What to Know
- An Olympic champion wrestler reached out to a high school wrestler who had his dreadlocks cut off minutes before a match
- A referee told the boy he had to lose the hairstyle or forfeit his bout. Jordan Burroughs called the incident "nonsense"
- "My opinion is that this was a combination of an abuse of power, racism, and just plain negligence," he said
An Olympic champion wrestler has reached out to a New Jersey high school wrestler who had his dreadlocks cut off minutes before his match after a referee told him to lose the hairstyle or forfeit his bout.
Jordan Burroughs, a 2012 Olympic gold medalist and four-time world champion, posted and spoke on social media early Saturday about the incident Wednesday at the Buena Regional High School match, saying he had never seen anything like it in a quarter-century of wrestling.
"This is nonsense," a message on Burroughs' Twitter account said. "My opinion is that this was a combination of an abuse of power, racism, and just plain negligence." In a video posted on Instagram, he criticized parents and coaching staff at the match for not intervening, calling it "absolutely shameful."
In partnership with NBC Sports Philadelphia
High school wrestler Andrew Johnson, who is black, had a cover over his hair, but referee Alan Maloney, who is white, said that wouldn't do. Johnson went on to win Wednesday's match but appeared visibly distraught.
Gov. Phil Murphy also tweeted in support of Johnson, saying he was "deeply disturbed."
"No student should have to needlessly choose between his or her identity & playing sports," Murphy tweeted.
Burroughs drew attention to Johnson's demeanor, saying, "He was hurting, and that wasn't fair."
Burroughs called Johnson "courageous" for his performance in the match despite "all of the adversity and racism that you were facing in the moment" and said he understood his reasons for agreeing to the haircut, although it might have been "more powerful" to walk away.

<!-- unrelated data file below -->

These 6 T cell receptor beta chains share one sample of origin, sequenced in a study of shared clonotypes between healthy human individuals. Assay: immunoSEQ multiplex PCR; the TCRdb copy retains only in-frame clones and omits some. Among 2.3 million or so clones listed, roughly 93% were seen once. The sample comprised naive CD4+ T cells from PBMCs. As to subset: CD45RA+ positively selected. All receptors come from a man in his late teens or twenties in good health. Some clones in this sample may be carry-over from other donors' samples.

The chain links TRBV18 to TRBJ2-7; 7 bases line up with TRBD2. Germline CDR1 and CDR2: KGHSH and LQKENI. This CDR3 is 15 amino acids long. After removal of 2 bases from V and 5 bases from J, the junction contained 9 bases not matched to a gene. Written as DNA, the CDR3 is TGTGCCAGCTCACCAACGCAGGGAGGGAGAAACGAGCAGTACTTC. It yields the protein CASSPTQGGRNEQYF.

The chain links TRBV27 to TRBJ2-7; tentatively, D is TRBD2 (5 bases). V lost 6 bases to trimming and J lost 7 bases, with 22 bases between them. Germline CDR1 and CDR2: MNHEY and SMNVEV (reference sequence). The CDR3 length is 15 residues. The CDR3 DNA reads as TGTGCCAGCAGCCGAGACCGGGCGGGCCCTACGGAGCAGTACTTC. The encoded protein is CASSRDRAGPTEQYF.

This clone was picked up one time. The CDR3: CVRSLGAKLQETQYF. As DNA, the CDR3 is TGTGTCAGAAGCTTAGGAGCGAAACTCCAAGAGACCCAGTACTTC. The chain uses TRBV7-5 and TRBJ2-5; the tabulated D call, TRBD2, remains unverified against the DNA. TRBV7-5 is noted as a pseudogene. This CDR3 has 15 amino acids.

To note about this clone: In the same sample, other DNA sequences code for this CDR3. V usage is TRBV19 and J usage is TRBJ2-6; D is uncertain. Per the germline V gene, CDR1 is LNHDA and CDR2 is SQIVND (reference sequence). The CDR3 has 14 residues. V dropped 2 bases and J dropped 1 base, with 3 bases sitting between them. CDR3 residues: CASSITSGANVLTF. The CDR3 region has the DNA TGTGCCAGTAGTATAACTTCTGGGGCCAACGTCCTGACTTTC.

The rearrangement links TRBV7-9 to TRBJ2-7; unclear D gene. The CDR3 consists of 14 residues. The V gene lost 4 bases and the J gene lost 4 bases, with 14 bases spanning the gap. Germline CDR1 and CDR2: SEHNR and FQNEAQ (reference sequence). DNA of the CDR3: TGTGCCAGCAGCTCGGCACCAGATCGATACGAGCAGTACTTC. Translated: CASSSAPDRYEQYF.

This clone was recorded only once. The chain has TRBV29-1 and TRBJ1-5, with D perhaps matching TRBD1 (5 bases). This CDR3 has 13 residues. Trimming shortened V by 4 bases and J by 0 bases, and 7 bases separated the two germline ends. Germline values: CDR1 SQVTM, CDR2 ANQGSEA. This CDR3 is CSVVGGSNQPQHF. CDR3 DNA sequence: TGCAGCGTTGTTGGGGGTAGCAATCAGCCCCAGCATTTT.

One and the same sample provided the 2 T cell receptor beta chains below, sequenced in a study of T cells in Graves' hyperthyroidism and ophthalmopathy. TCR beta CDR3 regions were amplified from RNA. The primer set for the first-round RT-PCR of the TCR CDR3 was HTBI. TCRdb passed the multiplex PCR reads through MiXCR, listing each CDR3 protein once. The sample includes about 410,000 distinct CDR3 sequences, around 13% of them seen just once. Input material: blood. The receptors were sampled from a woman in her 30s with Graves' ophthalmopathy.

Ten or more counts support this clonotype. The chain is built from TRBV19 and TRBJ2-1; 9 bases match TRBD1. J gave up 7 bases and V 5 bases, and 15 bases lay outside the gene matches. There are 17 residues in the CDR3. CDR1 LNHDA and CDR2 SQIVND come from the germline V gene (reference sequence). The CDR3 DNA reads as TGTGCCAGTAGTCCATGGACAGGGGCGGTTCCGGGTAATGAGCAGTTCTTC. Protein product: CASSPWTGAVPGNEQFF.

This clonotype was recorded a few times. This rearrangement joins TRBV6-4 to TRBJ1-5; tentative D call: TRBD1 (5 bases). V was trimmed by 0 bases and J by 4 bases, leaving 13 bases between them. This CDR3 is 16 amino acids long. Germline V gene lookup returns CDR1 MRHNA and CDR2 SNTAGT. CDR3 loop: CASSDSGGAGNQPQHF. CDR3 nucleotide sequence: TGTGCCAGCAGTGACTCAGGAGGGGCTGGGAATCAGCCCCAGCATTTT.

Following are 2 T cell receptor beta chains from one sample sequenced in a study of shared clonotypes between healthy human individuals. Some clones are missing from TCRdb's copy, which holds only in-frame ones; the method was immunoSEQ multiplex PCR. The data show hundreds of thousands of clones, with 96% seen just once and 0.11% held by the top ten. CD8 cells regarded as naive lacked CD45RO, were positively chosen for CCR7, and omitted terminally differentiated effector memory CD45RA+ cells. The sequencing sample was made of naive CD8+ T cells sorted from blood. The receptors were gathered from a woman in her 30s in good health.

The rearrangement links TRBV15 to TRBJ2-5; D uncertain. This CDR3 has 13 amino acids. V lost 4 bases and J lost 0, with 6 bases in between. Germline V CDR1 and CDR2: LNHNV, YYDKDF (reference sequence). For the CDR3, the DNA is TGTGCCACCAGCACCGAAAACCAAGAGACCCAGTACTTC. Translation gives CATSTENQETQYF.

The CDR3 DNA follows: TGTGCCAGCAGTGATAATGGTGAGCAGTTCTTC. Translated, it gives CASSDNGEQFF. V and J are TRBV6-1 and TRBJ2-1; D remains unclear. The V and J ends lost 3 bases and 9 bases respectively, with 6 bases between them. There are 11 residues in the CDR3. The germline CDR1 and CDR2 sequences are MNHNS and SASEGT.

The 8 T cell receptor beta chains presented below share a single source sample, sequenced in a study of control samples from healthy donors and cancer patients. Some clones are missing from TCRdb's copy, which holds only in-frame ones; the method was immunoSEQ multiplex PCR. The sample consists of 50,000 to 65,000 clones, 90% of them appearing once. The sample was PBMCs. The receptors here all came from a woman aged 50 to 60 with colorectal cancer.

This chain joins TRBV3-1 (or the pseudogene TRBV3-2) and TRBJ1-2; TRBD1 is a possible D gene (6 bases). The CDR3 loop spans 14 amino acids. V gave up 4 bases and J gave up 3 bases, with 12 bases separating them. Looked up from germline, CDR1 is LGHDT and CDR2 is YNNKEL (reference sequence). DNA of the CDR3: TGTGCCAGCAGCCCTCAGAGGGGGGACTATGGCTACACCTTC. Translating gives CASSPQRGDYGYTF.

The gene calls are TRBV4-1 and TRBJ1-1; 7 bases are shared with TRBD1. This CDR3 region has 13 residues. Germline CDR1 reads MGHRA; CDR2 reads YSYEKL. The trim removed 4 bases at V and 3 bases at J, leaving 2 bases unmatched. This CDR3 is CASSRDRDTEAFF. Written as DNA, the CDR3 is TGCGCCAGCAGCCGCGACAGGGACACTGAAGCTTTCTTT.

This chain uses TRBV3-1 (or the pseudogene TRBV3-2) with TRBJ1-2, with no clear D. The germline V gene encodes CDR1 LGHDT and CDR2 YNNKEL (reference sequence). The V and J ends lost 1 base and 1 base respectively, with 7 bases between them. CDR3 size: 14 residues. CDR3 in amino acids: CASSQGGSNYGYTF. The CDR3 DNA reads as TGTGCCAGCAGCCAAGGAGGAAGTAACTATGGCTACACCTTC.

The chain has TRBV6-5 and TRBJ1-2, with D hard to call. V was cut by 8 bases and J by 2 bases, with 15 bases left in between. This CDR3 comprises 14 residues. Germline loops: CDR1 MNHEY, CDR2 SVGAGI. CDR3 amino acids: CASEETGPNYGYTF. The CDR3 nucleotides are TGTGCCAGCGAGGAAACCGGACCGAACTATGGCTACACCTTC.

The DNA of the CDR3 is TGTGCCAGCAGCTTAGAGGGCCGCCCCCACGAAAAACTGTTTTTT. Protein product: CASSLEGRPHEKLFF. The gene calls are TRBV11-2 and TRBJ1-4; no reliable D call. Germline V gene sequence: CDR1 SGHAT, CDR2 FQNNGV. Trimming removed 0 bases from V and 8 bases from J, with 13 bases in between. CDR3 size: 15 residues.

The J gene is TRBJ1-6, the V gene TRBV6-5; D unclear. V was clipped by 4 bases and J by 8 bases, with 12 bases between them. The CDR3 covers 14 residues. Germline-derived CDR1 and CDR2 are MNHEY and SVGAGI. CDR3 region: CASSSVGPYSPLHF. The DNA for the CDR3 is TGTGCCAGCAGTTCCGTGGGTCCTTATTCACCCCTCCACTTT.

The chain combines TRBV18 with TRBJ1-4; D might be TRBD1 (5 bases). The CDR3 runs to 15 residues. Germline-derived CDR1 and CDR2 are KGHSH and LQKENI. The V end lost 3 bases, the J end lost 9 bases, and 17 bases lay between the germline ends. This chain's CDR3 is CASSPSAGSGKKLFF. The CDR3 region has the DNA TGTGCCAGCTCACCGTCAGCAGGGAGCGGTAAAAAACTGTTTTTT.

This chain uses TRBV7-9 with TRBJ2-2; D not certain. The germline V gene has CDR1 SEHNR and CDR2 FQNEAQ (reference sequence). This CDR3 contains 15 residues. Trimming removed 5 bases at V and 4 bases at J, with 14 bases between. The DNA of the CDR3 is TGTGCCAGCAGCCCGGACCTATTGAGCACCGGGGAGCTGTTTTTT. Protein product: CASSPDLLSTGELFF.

Michael Cherenson, a spokesman for the New Jersey State Interscholastic Athletic Association, said Saturday the organization had reached out to leagues and conferences that assign referees "and they've all agreed" not to assign Maloney to any event until the matter has been reviewed.
The state attorney general's office has confirmed an investigation by the Division on Civil Rights. The school superintendent said in a letter to the community that they support and stand by all student athletes.
Maloney came under fire in 2016 for using a racial slur against a black referee, according to the Courier-Post newspaper. Maloney told the newspaper he did not remember making the comments. After the incident was reported, he agreed to participate in sensitivity training and an alcohol awareness program. A one-year suspension was overturned.
A woman answering the phone at a listed number for Maloney said the ordeal is being blown out of proportion and the referee was simply following rules.
Burroughs also said he hoped to be in touch with Johnson soon and promised to send him "a few cool things for Christmas."